Rutledge v. Harris

Annotate this Case

263 A.2d 256 (1970)

Azlee RUTLEDGE, Appellant, v. Robert L. HARRIS, Appellee.

No. 4920.

District of Columbia Court of Appeals.

Argued January 26, 1970.

Decided March 24, 1970.

Max M. Goldberg, Washington, D. C., for appellant.

Samuel J. Ochipinti, Washington, D. C., for appellee.

Before HOOD, Chief Judge, and KERN and NEBEKER, Associate Judges.

*257 NEBEKER, Associate Judge:

This appeal, brought by the maternal grandmother of three female children, is from an award of custody of the children to their father. We reverse the custody order and remand for further consideration consistent with this opinion. In so doing, we do not wish to be understood as altering or enlarging our traditionally limited scope of review of such delicate decisions. We are prompted to take this action because the trial judge, in finding against the grandmother, stated that she "greatly desires a continuation of [an earlier] support order [entered against the father] for the sake of herself and children."[1] A careful examination of the record fails to reveal any evidence to support the finding that the grandmother desired the payments for herself. Also, the trial judge viewed some relevant and highly significant evidence as having no legal impact to the issue of custody. We also note that the judgment, which contains the findings of fact and conclusions of law, was not entered on the record until two months after the date appearing therein. This is contrary to G.S.Dom.Rel. Rule 7. Moreover, the decision was apparently taken under advisement for five months before the date appearing on the judgment. On remand the trial judge remains free to exercise his judgment consistent with the established standard of what is in the best interest of the children.

The unique circumstances revealed by a review of the history of the principals in this case are significant. After the mother and father had separated in 1957 or 1958, she and the children lived with her mother the children's grandmother. Thereafter, on September 5, 1962, the father was ordered to pay for support and maintenance of his family. On several occasions he fell substantially in arrears and was subject to contempt orders for his failures. Indeed, he is presently substantially in arrears on his obligation to support the children.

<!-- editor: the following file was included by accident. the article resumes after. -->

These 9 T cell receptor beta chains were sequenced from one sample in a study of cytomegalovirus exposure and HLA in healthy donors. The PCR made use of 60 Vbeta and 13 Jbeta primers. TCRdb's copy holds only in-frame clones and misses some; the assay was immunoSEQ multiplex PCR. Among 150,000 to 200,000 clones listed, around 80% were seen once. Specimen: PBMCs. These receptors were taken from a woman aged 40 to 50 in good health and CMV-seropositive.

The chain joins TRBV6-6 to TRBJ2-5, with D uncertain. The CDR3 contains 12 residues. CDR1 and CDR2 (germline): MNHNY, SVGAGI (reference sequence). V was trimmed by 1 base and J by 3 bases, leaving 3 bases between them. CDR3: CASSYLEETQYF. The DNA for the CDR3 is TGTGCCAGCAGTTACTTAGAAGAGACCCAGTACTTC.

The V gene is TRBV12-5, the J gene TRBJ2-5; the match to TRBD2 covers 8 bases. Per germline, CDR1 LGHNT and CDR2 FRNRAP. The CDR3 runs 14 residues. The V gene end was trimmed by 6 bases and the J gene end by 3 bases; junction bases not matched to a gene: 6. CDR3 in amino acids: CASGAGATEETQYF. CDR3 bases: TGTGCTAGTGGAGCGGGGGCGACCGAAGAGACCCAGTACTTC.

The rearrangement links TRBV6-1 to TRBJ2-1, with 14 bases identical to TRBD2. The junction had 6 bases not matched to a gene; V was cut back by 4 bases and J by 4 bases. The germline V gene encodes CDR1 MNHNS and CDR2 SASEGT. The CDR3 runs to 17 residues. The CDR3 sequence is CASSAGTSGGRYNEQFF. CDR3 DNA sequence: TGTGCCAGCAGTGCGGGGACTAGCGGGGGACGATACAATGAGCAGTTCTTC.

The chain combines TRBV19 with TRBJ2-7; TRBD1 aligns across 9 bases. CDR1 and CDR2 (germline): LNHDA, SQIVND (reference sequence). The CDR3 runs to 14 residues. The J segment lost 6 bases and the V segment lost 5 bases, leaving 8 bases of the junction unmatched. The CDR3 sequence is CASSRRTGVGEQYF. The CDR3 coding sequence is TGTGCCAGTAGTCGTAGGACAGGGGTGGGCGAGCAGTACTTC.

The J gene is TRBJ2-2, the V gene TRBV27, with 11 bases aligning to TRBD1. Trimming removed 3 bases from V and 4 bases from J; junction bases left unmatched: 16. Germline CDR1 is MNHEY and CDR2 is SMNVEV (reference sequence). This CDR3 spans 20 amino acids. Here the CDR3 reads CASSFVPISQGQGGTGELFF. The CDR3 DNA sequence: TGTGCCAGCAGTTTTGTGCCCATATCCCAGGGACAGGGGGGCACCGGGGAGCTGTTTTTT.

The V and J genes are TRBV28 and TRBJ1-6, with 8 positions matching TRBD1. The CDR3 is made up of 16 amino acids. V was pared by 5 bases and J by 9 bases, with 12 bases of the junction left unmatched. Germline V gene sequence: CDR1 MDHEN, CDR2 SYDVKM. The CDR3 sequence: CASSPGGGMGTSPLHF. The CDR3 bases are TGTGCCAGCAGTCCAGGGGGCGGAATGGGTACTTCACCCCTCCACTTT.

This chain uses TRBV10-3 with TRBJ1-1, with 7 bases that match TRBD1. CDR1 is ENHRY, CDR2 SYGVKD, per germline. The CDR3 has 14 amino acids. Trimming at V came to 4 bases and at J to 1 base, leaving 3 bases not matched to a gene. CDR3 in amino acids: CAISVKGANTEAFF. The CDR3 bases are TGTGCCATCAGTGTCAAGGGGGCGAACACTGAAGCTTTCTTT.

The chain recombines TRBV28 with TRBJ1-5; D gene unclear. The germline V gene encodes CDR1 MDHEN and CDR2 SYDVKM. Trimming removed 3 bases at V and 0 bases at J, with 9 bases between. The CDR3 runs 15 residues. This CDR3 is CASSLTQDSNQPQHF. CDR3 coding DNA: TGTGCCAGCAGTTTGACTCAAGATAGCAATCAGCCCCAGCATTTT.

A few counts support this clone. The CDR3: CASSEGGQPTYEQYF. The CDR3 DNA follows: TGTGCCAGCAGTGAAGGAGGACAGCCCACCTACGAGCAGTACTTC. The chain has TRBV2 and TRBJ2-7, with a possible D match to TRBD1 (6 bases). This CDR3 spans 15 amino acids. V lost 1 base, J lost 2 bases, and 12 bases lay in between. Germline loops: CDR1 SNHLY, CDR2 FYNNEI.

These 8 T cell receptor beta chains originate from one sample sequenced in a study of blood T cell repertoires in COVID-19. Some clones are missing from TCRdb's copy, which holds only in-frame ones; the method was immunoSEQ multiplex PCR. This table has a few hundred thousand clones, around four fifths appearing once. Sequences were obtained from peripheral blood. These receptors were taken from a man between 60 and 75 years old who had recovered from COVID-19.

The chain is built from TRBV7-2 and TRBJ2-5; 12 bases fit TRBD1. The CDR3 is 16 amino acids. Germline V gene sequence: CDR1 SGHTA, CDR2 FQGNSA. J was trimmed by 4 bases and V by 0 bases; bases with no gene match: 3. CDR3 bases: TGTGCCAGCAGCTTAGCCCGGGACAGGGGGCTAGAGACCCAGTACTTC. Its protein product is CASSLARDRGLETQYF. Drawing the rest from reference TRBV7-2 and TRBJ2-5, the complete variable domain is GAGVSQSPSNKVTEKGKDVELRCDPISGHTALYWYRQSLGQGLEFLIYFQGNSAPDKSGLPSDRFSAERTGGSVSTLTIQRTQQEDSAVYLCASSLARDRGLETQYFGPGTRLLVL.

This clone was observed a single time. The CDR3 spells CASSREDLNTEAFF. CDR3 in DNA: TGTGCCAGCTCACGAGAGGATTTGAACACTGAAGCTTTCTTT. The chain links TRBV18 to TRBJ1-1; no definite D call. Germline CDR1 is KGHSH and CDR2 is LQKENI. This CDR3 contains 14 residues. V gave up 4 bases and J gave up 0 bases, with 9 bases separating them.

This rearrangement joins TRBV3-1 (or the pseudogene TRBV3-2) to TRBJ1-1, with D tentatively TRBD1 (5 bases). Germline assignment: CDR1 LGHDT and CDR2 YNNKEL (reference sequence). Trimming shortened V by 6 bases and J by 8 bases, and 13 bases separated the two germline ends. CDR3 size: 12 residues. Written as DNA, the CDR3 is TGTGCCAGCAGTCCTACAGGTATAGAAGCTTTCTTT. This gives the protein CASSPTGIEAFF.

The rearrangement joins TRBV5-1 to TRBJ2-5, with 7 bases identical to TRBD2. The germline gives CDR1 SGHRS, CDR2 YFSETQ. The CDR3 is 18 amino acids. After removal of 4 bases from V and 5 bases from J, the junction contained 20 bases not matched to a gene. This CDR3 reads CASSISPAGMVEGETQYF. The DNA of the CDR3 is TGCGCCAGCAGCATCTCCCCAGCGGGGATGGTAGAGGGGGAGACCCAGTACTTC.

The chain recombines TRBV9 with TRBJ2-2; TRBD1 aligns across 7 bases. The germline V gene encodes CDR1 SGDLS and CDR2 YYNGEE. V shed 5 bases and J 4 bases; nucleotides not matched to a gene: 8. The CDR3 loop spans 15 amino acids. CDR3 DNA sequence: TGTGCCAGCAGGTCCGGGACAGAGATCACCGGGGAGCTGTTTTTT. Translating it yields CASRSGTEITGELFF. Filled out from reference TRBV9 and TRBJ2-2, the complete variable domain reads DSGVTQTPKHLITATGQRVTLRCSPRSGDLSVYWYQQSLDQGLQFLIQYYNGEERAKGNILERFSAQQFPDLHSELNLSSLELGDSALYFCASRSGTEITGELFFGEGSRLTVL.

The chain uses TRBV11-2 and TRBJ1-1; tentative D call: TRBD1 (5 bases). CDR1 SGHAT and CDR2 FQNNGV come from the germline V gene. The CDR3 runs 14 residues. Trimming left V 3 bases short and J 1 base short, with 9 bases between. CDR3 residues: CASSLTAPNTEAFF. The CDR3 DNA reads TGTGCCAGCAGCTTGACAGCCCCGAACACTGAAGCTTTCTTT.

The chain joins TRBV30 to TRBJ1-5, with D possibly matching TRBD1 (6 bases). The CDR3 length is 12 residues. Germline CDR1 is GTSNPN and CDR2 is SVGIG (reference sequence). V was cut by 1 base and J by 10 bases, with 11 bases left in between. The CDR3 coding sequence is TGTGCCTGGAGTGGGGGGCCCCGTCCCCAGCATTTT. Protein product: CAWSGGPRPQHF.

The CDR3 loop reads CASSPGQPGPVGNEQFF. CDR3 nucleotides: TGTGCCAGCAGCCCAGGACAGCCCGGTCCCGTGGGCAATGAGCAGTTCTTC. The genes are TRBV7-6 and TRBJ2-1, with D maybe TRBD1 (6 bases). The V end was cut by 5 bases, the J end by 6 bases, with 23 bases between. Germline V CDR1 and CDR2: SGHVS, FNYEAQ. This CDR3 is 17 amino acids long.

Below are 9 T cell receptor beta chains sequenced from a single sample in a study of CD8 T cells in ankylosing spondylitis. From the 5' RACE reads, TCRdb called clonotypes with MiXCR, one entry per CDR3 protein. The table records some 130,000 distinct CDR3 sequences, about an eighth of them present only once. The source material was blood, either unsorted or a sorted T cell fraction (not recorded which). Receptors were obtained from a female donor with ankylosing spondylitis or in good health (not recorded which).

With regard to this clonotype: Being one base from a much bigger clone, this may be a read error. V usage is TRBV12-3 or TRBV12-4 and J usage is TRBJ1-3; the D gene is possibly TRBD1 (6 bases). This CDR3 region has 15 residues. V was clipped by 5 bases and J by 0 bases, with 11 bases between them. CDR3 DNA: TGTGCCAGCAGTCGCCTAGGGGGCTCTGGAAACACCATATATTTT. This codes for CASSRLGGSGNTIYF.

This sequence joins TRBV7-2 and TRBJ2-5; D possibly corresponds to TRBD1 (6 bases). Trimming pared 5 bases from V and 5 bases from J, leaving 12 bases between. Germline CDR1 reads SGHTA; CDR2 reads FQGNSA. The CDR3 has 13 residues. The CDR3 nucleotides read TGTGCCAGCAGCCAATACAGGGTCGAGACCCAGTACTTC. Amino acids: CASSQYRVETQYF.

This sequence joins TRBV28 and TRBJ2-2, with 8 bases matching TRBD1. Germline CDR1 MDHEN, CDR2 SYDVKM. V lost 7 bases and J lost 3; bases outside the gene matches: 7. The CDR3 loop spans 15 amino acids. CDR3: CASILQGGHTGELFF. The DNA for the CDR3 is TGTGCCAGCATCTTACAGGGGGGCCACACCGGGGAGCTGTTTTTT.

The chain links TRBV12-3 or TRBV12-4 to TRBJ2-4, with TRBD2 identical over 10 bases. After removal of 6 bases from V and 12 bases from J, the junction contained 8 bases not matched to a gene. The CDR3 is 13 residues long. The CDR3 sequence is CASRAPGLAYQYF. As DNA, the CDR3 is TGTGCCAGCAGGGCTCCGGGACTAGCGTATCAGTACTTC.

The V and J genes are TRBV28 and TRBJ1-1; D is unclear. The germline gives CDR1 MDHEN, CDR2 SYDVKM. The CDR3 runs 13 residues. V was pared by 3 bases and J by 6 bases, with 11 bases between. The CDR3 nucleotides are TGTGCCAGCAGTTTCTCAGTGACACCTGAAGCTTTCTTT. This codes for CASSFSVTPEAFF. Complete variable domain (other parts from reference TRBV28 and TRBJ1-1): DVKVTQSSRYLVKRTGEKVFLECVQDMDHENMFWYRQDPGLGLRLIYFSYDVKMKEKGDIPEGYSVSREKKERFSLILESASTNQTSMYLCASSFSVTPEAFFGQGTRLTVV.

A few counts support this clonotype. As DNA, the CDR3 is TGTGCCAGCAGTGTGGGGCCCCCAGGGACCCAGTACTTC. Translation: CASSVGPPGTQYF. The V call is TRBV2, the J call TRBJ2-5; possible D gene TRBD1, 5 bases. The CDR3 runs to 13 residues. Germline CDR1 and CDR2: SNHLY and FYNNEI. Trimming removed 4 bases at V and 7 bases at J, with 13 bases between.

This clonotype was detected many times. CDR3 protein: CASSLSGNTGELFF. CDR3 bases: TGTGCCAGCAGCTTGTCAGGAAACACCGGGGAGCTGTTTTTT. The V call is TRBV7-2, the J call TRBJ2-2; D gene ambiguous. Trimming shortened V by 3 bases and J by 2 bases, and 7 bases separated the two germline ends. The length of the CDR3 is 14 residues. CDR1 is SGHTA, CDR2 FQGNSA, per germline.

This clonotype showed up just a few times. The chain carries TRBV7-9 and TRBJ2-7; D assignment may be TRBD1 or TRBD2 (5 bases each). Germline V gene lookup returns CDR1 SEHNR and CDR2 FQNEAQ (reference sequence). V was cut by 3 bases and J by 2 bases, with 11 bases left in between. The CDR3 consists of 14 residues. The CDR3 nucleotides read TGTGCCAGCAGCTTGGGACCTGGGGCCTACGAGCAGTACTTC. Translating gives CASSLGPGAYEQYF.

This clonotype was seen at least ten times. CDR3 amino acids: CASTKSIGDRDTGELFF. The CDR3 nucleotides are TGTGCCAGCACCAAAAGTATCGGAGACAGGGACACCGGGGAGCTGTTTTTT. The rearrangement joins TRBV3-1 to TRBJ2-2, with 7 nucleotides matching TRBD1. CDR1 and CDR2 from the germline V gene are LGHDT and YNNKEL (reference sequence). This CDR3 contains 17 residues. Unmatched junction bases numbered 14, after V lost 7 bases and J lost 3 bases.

In late 1965, the mother and her children moved into living quarters adjacent to the grandmother and remained there until the death of the mother in May, 1966. Upon the mother's death, the children moved back with their grandmother and have remained there since. The grandmother testified that she used a monthly $200 social security payment to the children for their support and that the father had not contributed anything to the children since their mother's death.

The evidence revealed that for a number of years during the separation the father had lived with another woman whom he subsequently married some years after a son was born. The evidence also revealed that the father's contact with the children was infrequent and permeated with a history of mutual indifference. The children do not desire to live with their father and his second family. The two older children so testified at the hearing. At present, the children are about 18, 15 and 13 years of age.

In the judgment, the trial court states "that there is no evidence indicating that [the father] is an unfit person." We think this reflects a failure to weigh factors which, in the delicate balance of things, may, if considered, prompt a different conclusion. We think such factors as failure to support the children and previous parental indifference, possibly coupled with an ulterior motive to avoid support payments and gain the income from the social security payments, should be considered.

On remand, the court is, of course, free to receive any additional evidence which may be offered. It should also keep in mind that a stable and desired environment *258 of long standing should not lightly be set aside in the case of teen-age children in these circumstances. Any conclusion to do so should be based on detailed findings, timely entered and supported by the evidence.

Reversed and remanded.


[1] In the context of this finding, it is impossible to know whether the reference to the children meant the three grand-daughters or the grandmother's children or both.